Total pay for employees in Great Britain, including bonuses, fell by 0.4% in real terms between July to September 2016 and July to September 2017, according to research by the Office for National Statistics (ONS).
Its UK labour market: November 2017 report also found that regular pay, excluding bonus payments, fell by 0.5% in real terms, which has been adjusted for consumer price inflation, between July to September 2016 and July to September 2017.
In nominal terms, which has not been adjusted for consumer price inflation, both regular pay and total pay increased by 2.2% between July to September 2016 and July to September 2017.
Average total pay, including bonuses, was £509 a week in nominal terms before tax and other deductions from pay for employees in Great Britain in September 2017. This compares to £496 a week in September 2016. Average regular pay, excluding bonuses, was £477 a week for British employees in September 2017 before tax and other deductions from pay. This compares to £467 a week in September 2016.
In real terms, average total pay for employees in Great Britain was £490 a week in September 2017, before tax and other deductions from pay. Average regular pay in real terms, excluding bonus payments, was £458 a week in September 2017, before tax and other deductions from pay.
Average total pay for employees in Great Britain, in nominal terms, increased by 35.3% between January 2005 and September 2017, rising from £376 a week to £509 a week. Over the same time period, the Consumer Prices Index, including owner occupiers’ housing costs (CPIH), increased by 33.2%.
Gerwyn Davies, senior labour market analyst at the Chartered Institute of Personnel and Development (CIPD), said: “This is the weakest set of labour market data for some time, with the largest fall in the number of people in work for two years. We will need to wait and see if this is merely a blip or if this is the first sign of a turning of the tide for the UK labour market. This will however be more likely to cause operational problems, such as lack of staff for key roles, rather than force wages up or result in higher productivity through employers trying to get more out of existing staff. The prospect of wages rising sharply seems remote, and this will leave people feeling the pinch over the Christmas period, and potentially well into the new year. If the UK labour market is becoming more constrained, the contribution from migrant labour will become even more important.”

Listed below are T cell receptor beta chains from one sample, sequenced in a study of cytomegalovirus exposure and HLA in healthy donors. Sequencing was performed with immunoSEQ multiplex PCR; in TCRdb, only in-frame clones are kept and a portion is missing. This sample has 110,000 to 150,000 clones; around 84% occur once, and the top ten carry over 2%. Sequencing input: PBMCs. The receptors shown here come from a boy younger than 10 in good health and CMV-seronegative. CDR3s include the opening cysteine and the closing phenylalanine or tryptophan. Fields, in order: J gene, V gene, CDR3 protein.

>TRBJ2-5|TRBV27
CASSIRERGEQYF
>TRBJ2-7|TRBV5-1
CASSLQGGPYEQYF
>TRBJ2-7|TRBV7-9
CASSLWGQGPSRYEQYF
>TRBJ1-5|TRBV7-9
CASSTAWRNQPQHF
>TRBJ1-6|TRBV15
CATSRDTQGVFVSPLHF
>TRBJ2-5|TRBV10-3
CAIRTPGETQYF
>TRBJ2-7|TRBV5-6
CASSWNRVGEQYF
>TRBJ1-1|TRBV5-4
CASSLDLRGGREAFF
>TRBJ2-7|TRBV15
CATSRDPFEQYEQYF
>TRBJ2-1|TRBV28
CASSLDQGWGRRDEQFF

Mariano Mamertino, Europe, Middle East and Africa (EMEA) economist at Indeed, added: “The problem is easy to identify but very hard to remedy; it’s offering [employees] an abundance of jobs but falling real wages. The hospitality and transport sectors are prime examples, and the ONS data reveals they created high numbers of jobs but weak wage growth. With consumer prices rising at an ever faster rate and wage levels refusing to budge, each passing month sees a few more Pounds shaved of people’s disposable incomes.
“Nevertheless, with employers reporting recruitment difficulties in many parts of the country, it has become easier for jobseekers to find work than it is to secure significant pay rises, meaning for many the focus is shifting to considering what good work looks like.”
Doug Monro, co-founder at Adzuna, said: “Just in time for Christmas, jobseekers and employees are beginning to see UK wages pick up speed. Average weekly earnings for employees increasing by 2.2% shows the tide is turning on salaries. In keeping with a low unemployment and steady inflation rate, there is festive cheer being spread among the labour market as pay rises have become a priority to boost productivity and staff morale. Christmas has come early for train drivers in particular, following reports they have agreed a 28% pay rise to end Southern Rail strikes.
“We hope to see this ripple effect spread throughout the labour market as strong demand for fairer pay packages mounts, following Living Wage Week recently. With rising food prices still lagging behind salaries, household incomes will continue to be squeezed at present, but we hope to see the gap shrink in the coming year.”